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VERIFY: You don't need to avoid alcohol after getting the COVID-19 vaccine

Some people claim drinking alcohol will negatively affect your body's response to the coronavirus vaccine. Experts say there is no evidence to support this.

WASHINGTON — As of January 28, 26.1 million Americans have received at least one dose of the COVID-91 vaccine, according to the Centers for Disease Control and Prevention (CDC). Almost 4.3 million have received a second dose. But with more widespread vaccinations come more questions.

A Verify viewer reached out to the team with a screenshot of an article that a friend sent her way. It claimed that "people who have received the COVID-19 vaccine should avoid drinking alcohol because it can reduce the body's immune response to the jab, experts have warned."

Verify researchers dug in and got the answer from the experts.


Should you avoid drinking alcohol after receiving the COVID-19 vaccine?


No. Experts say there is no evidence of alcohol impairing the effectiveness of the vaccine.


  • Dr. William Schaffner, Professor of Infectious Diseases and Preventive Medicine at Vanderbilt University
  • Dr. William Moss, professor of Epidemiology and Immunology and Executive Director of Johns Hopkins University's International Vaccine Access Center 
  • The Food and Drug Administration's (FDA) vaccine administration guidelines


First, Verify researchers reached out to Pfizer and Moderna. Neither pharmaceutical company offered a statement, but a spokesperson for Pfizer pointed us to the FDA's Pfizer-Biontech COVID-19 vaccine administrator fact sheet, pointing out that "the only information on contraindications is for people who suffer from severe allergies."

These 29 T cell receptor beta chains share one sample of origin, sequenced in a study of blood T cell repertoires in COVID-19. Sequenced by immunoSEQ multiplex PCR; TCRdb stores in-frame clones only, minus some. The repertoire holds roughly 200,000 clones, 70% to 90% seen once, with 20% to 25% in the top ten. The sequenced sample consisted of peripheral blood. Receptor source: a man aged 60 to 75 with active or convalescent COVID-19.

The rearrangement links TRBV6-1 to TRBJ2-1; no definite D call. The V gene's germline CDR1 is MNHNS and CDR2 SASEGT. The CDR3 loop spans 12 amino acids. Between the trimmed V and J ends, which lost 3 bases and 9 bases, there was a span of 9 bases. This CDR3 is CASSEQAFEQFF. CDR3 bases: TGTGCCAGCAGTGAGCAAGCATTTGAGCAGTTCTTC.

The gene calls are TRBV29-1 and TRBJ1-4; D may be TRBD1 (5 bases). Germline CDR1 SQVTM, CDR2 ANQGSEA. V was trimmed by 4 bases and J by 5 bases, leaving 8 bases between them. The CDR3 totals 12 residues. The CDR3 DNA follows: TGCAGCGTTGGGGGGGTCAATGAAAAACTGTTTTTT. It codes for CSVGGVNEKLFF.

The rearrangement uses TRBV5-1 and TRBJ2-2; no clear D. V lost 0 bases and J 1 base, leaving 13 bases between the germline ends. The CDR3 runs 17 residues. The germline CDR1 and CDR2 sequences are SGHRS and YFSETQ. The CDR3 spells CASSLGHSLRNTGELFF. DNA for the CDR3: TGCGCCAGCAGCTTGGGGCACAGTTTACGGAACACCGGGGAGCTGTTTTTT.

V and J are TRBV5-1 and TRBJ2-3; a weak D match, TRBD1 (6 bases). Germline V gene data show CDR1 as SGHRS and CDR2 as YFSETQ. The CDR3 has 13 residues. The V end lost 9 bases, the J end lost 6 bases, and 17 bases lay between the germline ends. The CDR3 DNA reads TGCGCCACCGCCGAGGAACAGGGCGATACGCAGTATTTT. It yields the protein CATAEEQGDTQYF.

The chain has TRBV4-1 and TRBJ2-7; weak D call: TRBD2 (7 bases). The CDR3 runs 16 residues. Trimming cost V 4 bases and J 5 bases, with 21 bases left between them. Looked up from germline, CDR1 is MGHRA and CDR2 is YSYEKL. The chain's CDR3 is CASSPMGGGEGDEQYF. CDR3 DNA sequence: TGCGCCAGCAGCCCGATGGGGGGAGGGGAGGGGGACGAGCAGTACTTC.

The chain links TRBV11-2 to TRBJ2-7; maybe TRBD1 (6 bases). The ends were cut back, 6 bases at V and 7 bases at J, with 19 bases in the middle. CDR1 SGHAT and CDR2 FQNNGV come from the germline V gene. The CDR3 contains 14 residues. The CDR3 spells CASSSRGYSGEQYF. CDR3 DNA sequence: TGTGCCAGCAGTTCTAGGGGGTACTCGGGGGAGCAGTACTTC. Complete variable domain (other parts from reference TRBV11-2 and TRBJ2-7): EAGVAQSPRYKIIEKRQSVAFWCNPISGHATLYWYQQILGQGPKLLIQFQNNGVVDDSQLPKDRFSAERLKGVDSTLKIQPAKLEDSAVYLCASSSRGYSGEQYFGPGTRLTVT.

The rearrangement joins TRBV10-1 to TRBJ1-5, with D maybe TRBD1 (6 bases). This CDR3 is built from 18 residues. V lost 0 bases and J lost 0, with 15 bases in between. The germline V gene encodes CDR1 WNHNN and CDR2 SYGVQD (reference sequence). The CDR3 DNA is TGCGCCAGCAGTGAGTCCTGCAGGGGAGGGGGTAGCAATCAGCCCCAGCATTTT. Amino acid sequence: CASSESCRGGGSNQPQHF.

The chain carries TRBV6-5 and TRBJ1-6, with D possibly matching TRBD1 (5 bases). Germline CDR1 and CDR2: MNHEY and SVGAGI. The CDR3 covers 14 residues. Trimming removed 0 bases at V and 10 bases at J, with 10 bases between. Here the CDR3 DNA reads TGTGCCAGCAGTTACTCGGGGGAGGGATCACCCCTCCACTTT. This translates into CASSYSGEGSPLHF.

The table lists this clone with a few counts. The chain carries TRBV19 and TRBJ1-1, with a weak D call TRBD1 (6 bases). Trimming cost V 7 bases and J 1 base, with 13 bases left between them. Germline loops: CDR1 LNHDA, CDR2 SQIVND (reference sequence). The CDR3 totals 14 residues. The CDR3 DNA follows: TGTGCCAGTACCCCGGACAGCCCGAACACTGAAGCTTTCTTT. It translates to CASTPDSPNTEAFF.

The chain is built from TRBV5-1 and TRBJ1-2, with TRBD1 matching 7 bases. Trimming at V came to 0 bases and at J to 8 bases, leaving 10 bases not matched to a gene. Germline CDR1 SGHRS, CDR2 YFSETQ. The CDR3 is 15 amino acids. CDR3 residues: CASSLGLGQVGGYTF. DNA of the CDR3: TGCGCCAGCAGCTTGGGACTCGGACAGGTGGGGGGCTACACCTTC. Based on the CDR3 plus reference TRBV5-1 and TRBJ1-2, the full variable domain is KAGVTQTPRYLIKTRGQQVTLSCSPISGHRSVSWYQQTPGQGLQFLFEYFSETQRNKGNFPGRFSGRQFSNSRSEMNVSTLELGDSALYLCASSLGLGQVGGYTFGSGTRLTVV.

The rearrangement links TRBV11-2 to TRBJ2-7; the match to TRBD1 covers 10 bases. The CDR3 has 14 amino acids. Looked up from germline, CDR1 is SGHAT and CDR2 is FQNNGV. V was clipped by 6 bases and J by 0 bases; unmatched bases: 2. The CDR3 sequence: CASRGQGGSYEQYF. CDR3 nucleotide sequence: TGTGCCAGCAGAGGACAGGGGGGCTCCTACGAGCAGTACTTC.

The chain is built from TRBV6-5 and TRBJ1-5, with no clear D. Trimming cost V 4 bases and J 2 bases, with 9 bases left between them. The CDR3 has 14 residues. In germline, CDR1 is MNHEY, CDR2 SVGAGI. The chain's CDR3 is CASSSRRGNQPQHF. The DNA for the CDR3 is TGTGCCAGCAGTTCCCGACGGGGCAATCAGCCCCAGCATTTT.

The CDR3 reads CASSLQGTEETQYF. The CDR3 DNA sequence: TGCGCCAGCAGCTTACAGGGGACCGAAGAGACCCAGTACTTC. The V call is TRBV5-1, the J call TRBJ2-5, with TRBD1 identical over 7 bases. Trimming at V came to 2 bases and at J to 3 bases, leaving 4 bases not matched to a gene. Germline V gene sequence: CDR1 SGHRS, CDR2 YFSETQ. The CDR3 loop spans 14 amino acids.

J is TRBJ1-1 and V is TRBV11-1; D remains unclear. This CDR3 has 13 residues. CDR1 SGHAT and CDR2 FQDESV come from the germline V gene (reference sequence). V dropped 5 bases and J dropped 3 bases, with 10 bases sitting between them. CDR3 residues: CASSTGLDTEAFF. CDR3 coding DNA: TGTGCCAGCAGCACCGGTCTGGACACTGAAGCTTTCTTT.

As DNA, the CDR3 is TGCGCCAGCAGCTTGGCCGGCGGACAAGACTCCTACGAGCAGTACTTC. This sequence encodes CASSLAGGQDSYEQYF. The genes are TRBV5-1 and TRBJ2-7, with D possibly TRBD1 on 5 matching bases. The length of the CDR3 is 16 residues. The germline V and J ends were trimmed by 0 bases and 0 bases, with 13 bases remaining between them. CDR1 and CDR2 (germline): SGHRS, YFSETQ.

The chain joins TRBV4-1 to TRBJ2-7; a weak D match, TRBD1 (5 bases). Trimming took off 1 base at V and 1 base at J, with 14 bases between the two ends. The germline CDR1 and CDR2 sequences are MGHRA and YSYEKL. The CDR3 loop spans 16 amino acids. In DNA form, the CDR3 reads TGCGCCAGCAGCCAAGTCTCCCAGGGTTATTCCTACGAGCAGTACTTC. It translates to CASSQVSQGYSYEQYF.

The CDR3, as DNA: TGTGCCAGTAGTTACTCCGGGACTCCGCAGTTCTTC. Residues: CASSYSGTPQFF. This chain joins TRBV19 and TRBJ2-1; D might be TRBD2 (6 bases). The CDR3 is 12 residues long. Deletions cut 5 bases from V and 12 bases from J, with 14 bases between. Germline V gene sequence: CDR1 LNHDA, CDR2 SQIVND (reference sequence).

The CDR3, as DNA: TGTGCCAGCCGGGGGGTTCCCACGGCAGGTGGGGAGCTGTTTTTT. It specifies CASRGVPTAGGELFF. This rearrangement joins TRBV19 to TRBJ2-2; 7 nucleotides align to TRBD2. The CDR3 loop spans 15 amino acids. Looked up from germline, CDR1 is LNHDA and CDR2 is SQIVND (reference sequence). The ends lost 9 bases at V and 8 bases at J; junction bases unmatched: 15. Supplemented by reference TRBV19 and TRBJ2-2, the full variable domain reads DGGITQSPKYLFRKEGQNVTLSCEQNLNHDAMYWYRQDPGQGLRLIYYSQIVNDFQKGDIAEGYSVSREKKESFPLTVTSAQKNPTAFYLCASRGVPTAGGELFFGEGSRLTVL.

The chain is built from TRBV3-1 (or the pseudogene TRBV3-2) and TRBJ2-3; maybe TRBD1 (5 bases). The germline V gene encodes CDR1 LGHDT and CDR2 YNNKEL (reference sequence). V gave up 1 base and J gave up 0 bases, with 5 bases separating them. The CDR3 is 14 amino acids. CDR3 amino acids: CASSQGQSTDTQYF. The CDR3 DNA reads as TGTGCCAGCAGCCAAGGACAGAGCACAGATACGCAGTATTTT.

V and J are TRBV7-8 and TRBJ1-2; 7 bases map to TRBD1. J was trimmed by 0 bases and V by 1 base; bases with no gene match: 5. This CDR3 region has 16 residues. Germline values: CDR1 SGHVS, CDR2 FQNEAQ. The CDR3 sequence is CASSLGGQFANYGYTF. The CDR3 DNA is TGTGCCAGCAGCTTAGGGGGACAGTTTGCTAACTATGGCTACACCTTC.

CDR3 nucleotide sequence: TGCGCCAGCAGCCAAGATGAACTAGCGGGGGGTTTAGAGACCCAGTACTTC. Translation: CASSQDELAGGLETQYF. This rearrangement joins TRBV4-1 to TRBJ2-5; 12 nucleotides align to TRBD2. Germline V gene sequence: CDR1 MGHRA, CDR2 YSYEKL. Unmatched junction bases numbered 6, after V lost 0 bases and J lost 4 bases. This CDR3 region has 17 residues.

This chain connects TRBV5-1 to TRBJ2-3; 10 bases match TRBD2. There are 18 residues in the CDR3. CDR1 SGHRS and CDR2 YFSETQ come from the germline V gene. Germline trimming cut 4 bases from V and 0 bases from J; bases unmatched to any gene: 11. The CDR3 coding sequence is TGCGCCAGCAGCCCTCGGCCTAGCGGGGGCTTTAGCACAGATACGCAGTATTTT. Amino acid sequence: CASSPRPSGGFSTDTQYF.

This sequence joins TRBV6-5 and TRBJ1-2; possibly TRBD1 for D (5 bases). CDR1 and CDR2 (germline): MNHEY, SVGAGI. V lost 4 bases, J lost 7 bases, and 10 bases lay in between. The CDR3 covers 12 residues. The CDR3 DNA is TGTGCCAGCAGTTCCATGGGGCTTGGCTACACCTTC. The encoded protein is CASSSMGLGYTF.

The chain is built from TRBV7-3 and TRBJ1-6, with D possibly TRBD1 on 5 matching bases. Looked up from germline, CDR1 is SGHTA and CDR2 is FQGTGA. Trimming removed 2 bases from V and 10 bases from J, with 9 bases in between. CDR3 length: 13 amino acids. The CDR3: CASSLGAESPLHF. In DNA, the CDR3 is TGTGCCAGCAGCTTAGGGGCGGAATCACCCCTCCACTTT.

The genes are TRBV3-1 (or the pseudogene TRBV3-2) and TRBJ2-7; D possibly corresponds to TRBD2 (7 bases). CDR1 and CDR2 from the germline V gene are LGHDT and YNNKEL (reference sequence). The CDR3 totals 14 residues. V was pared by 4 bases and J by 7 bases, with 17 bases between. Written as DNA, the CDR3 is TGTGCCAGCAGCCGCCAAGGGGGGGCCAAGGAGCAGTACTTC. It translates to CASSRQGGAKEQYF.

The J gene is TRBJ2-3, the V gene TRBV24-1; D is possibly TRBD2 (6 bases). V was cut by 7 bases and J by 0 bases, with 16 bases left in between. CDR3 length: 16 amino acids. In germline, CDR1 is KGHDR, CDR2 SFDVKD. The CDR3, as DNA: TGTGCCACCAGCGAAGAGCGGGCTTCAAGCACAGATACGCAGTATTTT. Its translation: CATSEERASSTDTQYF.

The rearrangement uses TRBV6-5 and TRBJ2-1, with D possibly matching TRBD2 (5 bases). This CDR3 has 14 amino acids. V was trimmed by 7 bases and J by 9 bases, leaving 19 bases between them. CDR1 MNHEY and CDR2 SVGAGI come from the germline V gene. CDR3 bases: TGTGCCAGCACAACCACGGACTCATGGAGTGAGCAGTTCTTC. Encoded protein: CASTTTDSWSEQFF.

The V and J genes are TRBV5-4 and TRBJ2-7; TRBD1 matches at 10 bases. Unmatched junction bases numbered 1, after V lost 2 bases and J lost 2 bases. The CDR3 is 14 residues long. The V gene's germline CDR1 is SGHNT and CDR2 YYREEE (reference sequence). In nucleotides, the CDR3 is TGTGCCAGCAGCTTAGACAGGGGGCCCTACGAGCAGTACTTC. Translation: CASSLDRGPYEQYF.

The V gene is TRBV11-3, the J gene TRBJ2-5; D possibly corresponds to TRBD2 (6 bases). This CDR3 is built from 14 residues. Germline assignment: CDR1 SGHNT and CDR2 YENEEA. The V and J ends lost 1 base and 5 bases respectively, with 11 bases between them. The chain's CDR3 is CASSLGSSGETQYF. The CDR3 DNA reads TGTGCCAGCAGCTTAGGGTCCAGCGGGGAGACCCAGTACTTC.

There is no warning in the FDA's Pfizer-Biotech vaccine guidelines that pertains to the consumption of alcohol. 

Both Dr. Moss and Dr. Schaffner say there is no evidence that lends itself to the suggestion that alcohol needs to be avoided after getting a coronavirus vaccine.

RELATED: VERIFY: Will we need a booster vaccine for every new strain of coronavirus?

"I'm sure many people in the trials had a glass of wine, and maybe three during dinner. So that wasn't monitored," Dr. Schaffner told us. "There's no reason to believe from studying any other vaccine, that alcohol itself will somehow impair your immune response."

Dr. Moss agreed via email, writing, "Excessive alcohol consumption is bad for many reasons, but casual or moderate alcohol consumption will not impact the response to COVID-19 vaccines."

So we can verify that there is no evidence that drinking alcohol will impact the effectiveness of your COVID-19 vaccination.

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